Monday, April 29, 2013

How the sequester contributes to the decline of American Christianity

The sequester is a failure of ethics, from people who claim precisely the opposite. From the Washington Post op/ed:
Imagine you are taking a Christian ethics class, and as your professor I give you this multiple-choice question on a quiz: ‘Which is more ethical: A) turn away cancer patients from needed chemotherapy treatment, or B) decrease airport delays for the flying public?’.... 
Now, Congress has seen fit to repeal just part of the sequester, the part that affects them, long lines at airports, and their wealthier constituents who fly a lot. But they chose to leave unaddressed the truly morally repugnant results of the sequester such as denying chemotherapy to Medicare patients at some cancer clinics.
Repealing the small part of sequestration that affected Congress itself and the donor class, while letting cancer patients go without chemotherapy, seniors go without meals on wheels, pregnant mothers go without nutritional assistance, and children get kicked out of Head Start programs, is a new low in our debased public morality.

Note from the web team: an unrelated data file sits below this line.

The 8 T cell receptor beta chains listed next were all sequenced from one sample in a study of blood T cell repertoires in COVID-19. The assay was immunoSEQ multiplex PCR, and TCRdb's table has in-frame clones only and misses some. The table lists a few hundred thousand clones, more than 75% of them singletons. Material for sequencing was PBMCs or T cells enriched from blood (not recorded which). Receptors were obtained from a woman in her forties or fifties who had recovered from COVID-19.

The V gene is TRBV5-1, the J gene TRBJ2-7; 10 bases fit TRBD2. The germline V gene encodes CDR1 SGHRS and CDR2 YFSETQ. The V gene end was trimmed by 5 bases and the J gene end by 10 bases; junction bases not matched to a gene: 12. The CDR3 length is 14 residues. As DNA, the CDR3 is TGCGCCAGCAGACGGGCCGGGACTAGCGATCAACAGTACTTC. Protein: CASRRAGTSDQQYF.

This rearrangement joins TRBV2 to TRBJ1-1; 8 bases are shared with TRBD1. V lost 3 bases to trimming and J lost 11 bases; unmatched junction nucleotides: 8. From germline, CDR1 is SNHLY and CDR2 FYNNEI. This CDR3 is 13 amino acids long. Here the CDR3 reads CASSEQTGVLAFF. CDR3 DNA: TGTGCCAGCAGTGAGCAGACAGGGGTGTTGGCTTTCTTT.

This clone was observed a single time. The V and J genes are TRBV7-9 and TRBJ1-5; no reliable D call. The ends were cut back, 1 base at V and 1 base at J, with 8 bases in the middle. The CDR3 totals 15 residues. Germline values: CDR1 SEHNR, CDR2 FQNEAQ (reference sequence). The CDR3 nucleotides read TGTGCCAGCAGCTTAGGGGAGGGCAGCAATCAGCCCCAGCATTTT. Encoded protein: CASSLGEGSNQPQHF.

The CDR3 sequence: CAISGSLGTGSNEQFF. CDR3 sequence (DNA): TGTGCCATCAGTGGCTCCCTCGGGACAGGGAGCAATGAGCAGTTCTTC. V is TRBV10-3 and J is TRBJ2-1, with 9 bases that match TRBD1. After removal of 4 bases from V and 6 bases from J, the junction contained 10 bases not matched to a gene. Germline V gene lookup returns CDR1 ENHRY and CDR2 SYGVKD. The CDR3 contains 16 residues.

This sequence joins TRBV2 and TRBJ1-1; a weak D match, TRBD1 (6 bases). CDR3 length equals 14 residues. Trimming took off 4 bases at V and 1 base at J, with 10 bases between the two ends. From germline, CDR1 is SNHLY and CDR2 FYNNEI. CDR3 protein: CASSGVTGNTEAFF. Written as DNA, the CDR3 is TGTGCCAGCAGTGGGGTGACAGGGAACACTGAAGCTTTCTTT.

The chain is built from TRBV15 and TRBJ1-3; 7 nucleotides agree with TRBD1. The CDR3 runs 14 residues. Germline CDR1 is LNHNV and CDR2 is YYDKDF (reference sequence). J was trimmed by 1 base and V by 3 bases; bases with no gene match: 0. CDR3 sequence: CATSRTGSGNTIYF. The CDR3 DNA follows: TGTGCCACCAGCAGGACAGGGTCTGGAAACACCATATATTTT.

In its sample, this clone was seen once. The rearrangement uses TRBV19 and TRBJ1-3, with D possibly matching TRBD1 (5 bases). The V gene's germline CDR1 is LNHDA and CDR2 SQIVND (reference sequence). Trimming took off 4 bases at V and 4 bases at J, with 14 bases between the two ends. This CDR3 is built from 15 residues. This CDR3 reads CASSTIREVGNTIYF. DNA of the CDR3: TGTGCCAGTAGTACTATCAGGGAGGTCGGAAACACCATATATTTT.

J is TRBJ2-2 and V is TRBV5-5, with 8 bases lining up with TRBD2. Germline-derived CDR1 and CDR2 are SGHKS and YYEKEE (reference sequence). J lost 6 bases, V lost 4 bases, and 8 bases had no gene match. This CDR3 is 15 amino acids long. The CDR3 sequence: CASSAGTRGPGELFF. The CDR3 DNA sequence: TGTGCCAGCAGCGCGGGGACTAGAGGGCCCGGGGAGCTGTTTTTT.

Let's remember that the stallwart supporters of the sequester are card-carrying "Christians". And yet, some wonder what the fastest growing religious group is "nones".  My heavens, it's a wonder people aren't running screaming away from what they see as American Christianity.

It strikes me that much of what drives this unenthusiastic response to religion, at least in the case of Christianity, centers on the apparent (at least to observers) unwillingness of Christians to live like Jesus. The "Nones" have heard endlessly about Christianity and how everybody would be better off if the world would just believe the stuff Christians believe...
So, here's the thing: Christians can't just believe stuff. People want an answer to the question: "So what?" They want to know what turns on these much-discussed beliefs, what difference these beliefs make in our lives. Do they help us care for the poor, feed the hungry, clothe the naked or welcome the outcast? Or do these beliefs merely represent a golden barrier that offer protection against blame? 
In short, people who've lost interest in Christianity might just like to see Christians for whom believing "this stuff" is merely the first step to actually living it out.
Think about this for a minute, though: What if part of the reason the "Nones" are so underwhelmed by organized religion isn't because they don't find Jesus interesting, but because it appears to them thatChristians don't find him sufficiently interesting enough to take seriously? 
That's what ought to give Christians nightmares.

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